How to be an effective writing accountability partner

Has a colleague asked you to be theiraccountability writing accountability partner? Accountability partners provide guidance, support, and motivation for a writer to forge ahead and stay on course with their writing. They also have a general interest in the writing success of the other person and can offer their own, different experiences, perspectives and ideas. All these things combined will help a writer overcome their challenges and barriers to writing success so they can be more productive, motivated, and able to reach their writing goals. To be an effective writing accountability partner, you need to be able to do these four things: [Read more…]

The most useful textbook & academic writing posts of the week: June 11, 2015

I think it’s safe to say that summer has write. finish things. go for walks. read a lot & outside your comfort zone. stay interested. daydream. write.arrived—hot sunny days filled with the sounds of kids outside playing (or at least that’s what I imagine I would hear if I lived in a neighborhood and not in the middle of nowhere). Summer is by far my favorite time of year. I feel much more motivated to reach all of the goals I’ve set for myself when the sun is shining and the temperature outside is nearer to 80°F than 0°F. How about you? Do you feel you accomplish more in the summer? Do you stay on track with your writing? A few of the posts this week will, I think, help you stay on track with your writing this summer, while still actually enjoying summer. And, as always, happy writing! [Read more…]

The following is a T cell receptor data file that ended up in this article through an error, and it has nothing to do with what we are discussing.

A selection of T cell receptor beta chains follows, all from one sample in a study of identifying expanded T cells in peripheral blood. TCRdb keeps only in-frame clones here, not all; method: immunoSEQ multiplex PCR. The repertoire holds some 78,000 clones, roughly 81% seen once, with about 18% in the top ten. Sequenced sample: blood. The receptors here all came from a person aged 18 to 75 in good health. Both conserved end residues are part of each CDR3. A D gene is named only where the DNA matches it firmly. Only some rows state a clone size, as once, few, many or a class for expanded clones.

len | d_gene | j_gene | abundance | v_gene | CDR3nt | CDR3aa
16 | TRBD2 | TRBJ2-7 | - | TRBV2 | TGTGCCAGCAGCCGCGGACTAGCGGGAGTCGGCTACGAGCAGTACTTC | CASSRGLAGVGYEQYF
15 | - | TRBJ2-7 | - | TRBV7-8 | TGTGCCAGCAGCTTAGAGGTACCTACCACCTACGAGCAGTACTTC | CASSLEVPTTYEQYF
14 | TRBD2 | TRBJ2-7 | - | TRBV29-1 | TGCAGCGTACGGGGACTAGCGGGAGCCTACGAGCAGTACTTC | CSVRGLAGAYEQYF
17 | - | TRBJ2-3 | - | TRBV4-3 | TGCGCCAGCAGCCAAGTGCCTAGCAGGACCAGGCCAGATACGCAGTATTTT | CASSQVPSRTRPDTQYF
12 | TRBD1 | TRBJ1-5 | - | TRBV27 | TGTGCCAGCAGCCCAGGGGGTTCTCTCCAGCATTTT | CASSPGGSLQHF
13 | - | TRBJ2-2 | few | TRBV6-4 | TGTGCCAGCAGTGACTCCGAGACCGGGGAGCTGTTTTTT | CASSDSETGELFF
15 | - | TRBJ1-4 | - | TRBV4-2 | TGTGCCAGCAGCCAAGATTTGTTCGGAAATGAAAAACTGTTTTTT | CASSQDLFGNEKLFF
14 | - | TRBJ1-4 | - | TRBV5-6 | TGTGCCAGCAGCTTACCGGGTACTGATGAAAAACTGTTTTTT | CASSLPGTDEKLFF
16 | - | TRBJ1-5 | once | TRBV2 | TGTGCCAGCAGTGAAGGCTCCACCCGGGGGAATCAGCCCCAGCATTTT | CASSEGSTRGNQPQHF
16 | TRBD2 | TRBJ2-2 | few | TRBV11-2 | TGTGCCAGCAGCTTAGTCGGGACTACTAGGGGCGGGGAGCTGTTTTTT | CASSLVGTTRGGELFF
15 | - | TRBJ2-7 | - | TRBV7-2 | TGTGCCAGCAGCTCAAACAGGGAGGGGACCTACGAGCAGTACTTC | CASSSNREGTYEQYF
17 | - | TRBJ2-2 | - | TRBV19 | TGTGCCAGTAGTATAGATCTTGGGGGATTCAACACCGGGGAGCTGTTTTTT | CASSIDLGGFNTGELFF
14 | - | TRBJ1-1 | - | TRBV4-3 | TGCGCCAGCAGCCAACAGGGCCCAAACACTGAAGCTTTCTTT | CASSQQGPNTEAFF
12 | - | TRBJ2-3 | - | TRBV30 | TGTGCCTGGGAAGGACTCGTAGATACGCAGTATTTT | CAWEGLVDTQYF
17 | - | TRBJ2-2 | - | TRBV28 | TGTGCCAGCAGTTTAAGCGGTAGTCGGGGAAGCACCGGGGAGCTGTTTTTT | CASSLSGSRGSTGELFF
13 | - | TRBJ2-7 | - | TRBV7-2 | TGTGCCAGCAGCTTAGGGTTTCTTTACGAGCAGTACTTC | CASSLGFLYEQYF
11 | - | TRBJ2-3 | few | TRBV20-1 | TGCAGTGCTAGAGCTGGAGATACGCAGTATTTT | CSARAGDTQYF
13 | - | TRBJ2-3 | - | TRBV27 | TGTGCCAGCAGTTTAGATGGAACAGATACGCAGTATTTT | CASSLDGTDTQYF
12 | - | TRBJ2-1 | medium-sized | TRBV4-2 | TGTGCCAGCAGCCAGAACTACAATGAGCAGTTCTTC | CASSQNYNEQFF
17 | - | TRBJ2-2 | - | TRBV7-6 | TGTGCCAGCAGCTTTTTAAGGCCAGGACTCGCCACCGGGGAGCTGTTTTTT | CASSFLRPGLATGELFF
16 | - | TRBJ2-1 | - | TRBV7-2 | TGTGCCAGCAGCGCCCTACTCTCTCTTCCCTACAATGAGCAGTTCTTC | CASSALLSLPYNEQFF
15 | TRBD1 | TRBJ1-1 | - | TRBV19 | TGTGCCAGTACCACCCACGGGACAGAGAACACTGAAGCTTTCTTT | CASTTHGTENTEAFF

Anatomy of a thriving faculty academic writing program

Dannelle Stevens, Ph.D., Portland State University

Dannelle Stevens, Ph.D., Portland State University

What does it take to spark faculty imagination and engender faculty commitment to academic writing? Over the last three years, through the use of research-based strategies, the Jumpstart Academic Writing Program at Portland State University (PSU) has had remarkable success.

The key features include attention to both the text as well as the context of academic writing. The text, of course, is what is ultimately written and submitted for publication. The context, on the other hand, includes opportunities to practice organizational, social, and even creative strategies that foster insight into current practice and boost motivation to change.

The purpose of the program is certainly to increase productivity as well as to help faculty build a solid foundation of new writing practices that lead to a more satisfying and sustainable writing experience in the long run. [Read more…]